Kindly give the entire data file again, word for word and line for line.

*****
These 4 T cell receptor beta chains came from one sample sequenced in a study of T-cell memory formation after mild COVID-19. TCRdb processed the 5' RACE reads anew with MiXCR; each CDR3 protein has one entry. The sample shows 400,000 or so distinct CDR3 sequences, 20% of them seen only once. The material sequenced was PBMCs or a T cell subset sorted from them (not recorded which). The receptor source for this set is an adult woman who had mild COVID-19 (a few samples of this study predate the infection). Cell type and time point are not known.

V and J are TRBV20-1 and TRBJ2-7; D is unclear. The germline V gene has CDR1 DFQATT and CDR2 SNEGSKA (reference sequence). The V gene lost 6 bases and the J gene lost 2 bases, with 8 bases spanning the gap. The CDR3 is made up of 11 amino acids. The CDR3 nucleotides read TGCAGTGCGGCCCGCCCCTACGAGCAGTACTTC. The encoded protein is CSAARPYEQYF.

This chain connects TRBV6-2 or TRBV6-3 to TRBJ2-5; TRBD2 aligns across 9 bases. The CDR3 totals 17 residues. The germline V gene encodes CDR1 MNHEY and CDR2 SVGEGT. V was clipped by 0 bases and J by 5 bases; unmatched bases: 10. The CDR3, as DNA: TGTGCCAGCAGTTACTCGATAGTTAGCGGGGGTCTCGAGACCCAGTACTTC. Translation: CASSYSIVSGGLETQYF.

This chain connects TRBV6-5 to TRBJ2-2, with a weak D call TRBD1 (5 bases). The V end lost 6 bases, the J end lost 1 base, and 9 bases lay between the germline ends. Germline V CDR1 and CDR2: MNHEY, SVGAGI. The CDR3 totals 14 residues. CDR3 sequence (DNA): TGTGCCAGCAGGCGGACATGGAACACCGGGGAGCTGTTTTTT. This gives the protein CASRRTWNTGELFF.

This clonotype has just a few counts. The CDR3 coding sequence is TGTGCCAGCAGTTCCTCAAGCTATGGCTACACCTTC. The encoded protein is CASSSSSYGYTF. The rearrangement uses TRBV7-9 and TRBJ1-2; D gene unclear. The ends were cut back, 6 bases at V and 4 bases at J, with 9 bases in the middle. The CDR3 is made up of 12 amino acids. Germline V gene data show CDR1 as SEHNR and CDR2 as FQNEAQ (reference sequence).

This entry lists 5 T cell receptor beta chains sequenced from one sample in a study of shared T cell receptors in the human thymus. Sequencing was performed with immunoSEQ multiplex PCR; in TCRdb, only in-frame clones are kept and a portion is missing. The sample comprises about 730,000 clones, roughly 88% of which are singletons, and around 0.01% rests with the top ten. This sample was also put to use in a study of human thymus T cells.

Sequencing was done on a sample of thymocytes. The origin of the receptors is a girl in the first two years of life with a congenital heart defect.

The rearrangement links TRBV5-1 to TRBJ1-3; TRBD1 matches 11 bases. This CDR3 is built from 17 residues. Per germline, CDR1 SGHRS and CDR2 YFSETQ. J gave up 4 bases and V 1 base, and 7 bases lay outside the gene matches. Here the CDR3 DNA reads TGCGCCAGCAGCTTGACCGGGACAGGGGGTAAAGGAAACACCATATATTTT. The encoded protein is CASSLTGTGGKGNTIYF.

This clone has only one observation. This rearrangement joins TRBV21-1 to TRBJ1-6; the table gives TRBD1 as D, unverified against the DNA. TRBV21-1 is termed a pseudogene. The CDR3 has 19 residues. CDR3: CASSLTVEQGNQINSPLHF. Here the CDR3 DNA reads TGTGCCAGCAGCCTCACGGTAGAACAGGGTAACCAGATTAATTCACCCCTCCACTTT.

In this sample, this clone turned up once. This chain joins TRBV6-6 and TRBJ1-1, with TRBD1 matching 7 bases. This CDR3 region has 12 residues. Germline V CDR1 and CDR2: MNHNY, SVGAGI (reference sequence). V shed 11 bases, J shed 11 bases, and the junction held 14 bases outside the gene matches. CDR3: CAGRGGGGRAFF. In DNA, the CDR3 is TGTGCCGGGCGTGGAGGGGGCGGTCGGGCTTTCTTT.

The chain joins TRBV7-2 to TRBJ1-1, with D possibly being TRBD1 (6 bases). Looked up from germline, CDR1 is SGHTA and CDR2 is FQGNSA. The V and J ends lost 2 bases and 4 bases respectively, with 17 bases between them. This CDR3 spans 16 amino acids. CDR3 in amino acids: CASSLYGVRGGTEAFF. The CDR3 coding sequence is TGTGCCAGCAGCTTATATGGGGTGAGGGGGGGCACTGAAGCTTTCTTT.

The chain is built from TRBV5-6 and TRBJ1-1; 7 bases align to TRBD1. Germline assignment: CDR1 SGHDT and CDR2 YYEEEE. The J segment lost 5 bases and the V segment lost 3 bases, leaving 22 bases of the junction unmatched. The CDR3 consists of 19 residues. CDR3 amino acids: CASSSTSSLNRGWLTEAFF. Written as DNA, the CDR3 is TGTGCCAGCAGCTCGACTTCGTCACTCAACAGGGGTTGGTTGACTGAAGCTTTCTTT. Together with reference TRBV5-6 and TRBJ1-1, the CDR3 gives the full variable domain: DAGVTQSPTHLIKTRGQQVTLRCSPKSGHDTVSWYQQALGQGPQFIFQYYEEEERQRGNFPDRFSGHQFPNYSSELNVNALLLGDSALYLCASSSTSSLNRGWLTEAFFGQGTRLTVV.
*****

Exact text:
These 4 T cell receptor beta chains came from one sample sequenced in a study of T-cell memory formation after mild COVID-19. TCRdb processed the 5' RACE reads anew with MiXCR; each CDR3 protein has one entry. The sample shows 400,000 or so distinct CDR3 sequences, 20% of them seen only once. The material sequenced was PBMCs or a T cell subset sorted from them (not recorded which). The receptor source for this set is an adult woman who had mild COVID-19 (a few samples of this study predate the infection). Cell type and time point are not known.

V and J are TRBV20-1 and TRBJ2-7; D is unclear. The germline V gene has CDR1 DFQATT and CDR2 SNEGSKA (reference sequence). The V gene lost 6 bases and the J gene lost 2 bases, with 8 bases spanning the gap. The CDR3 is made up of 11 amino acids. The CDR3 nucleotides read TGCAGTGCGGCCCGCCCCTACGAGCAGTACTTC. The encoded protein is CSAARPYEQYF.

This chain connects TRBV6-2 or TRBV6-3 to TRBJ2-5; TRBD2 aligns across 9 bases. The CDR3 totals 17 residues. The germline V gene encodes CDR1 MNHEY and CDR2 SVGEGT. V was clipped by 0 bases and J by 5 bases; unmatched bases: 10. The CDR3, as DNA: TGTGCCAGCAGTTACTCGATAGTTAGCGGGGGTCTCGAGACCCAGTACTTC. Translation: CASSYSIVSGGLETQYF.

This chain connects TRBV6-5 to TRBJ2-2, with a weak D call TRBD1 (5 bases). The V end lost 6 bases, the J end lost 1 base, and 9 bases lay between the germline ends. Germline V CDR1 and CDR2: MNHEY, SVGAGI. The CDR3 totals 14 residues. CDR3 sequence (DNA): TGTGCCAGCAGGCGGACATGGAACACCGGGGAGCTGTTTTTT. This gives the protein CASRRTWNTGELFF.

This clonotype has just a few counts. The CDR3 coding sequence is TGTGCCAGCAGTTCCTCAAGCTATGGCTACACCTTC. The encoded protein is CASSSSSYGYTF. The rearrangement uses TRBV7-9 and TRBJ1-2; D gene unclear. The ends were cut back, 6 bases at V and 4 bases at J, with 9 bases in the middle. The CDR3 is made up of 12 amino acids. Germline V gene data show CDR1 as SEHNR and CDR2 as FQNEAQ (reference sequence).

This entry lists 5 T cell receptor beta chains sequenced from one sample in a study of shared T cell receptors in the human thymus. Sequencing was performed with immunoSEQ multiplex PCR; in TCRdb, only in-frame clones are kept and a portion is missing. The sample comprises about 730,000 clones, roughly 88% of which are singletons, and around 0.01% rests with the top ten. This sample was also put to use in a study of human thymus T cells.

Sequencing was done on a sample of thymocytes. The origin of the receptors is a girl in the first two years of life with a congenital heart defect.

The rearrangement links TRBV5-1 to TRBJ1-3; TRBD1 matches 11 bases. This CDR3 is built from 17 residues. Per germline, CDR1 SGHRS and CDR2 YFSETQ. J gave up 4 bases and V 1 base, and 7 bases lay outside the gene matches. Here the CDR3 DNA reads TGCGCCAGCAGCTTGACCGGGACAGGGGGTAAAGGAAACACCATATATTTT. The encoded protein is CASSLTGTGGKGNTIYF.

This clone has only one observation. This rearrangement joins TRBV21-1 to TRBJ1-6; the table gives TRBD1 as D, unverified against the DNA. TRBV21-1 is termed a pseudogene. The CDR3 has 19 residues. CDR3: CASSLTVEQGNQINSPLHF. Here the CDR3 DNA reads TGTGCCAGCAGCCTCACGGTAGAACAGGGTAACCAGATTAATTCACCCCTCCACTTT.

In this sample, this clone turned up once. This chain joins TRBV6-6 and TRBJ1-1, with TRBD1 matching 7 bases. This CDR3 region has 12 residues. Germline V CDR1 and CDR2: MNHNY, SVGAGI (reference sequence). V shed 11 bases, J shed 11 bases, and the junction held 14 bases outside the gene matches. CDR3: CAGRGGGGRAFF. In DNA, the CDR3 is TGTGCCGGGCGTGGAGGGGGCGGTCGGGCTTTCTTT.

The chain joins TRBV7-2 to TRBJ1-1, with D possibly being TRBD1 (6 bases). Looked up from germline, CDR1 is SGHTA and CDR2 is FQGNSA. The V and J ends lost 2 bases and 4 bases respectively, with 17 bases between them. This CDR3 spans 16 amino acids. CDR3 in amino acids: CASSLYGVRGGTEAFF. The CDR3 coding sequence is TGTGCCAGCAGCTTATATGGGGTGAGGGGGGGCACTGAAGCTTTCTTT.

The chain is built from TRBV5-6 and TRBJ1-1; 7 bases align to TRBD1. Germline assignment: CDR1 SGHDT and CDR2 YYEEEE. The J segment lost 5 bases and the V segment lost 3 bases, leaving 22 bases of the junction unmatched. The CDR3 consists of 19 residues. CDR3 amino acids: CASSSTSSLNRGWLTEAFF. Written as DNA, the CDR3 is TGTGCCAGCAGCTCGACTTCGTCACTCAACAGGGGTTGGTTGACTGAAGCTTTCTTT. Together with reference TRBV5-6 and TRBJ1-1, the CDR3 gives the full variable domain: DAGVTQSPTHLIKTRGQQVTLRCSPKSGHDTVSWYQQALGQGPQFIFQYYEEEERQRGNFPDRFSGHQFPNYSSELNVNALLLGDSALYLCASSSTSSLNRGWLTEAFFGQGTRLTVV.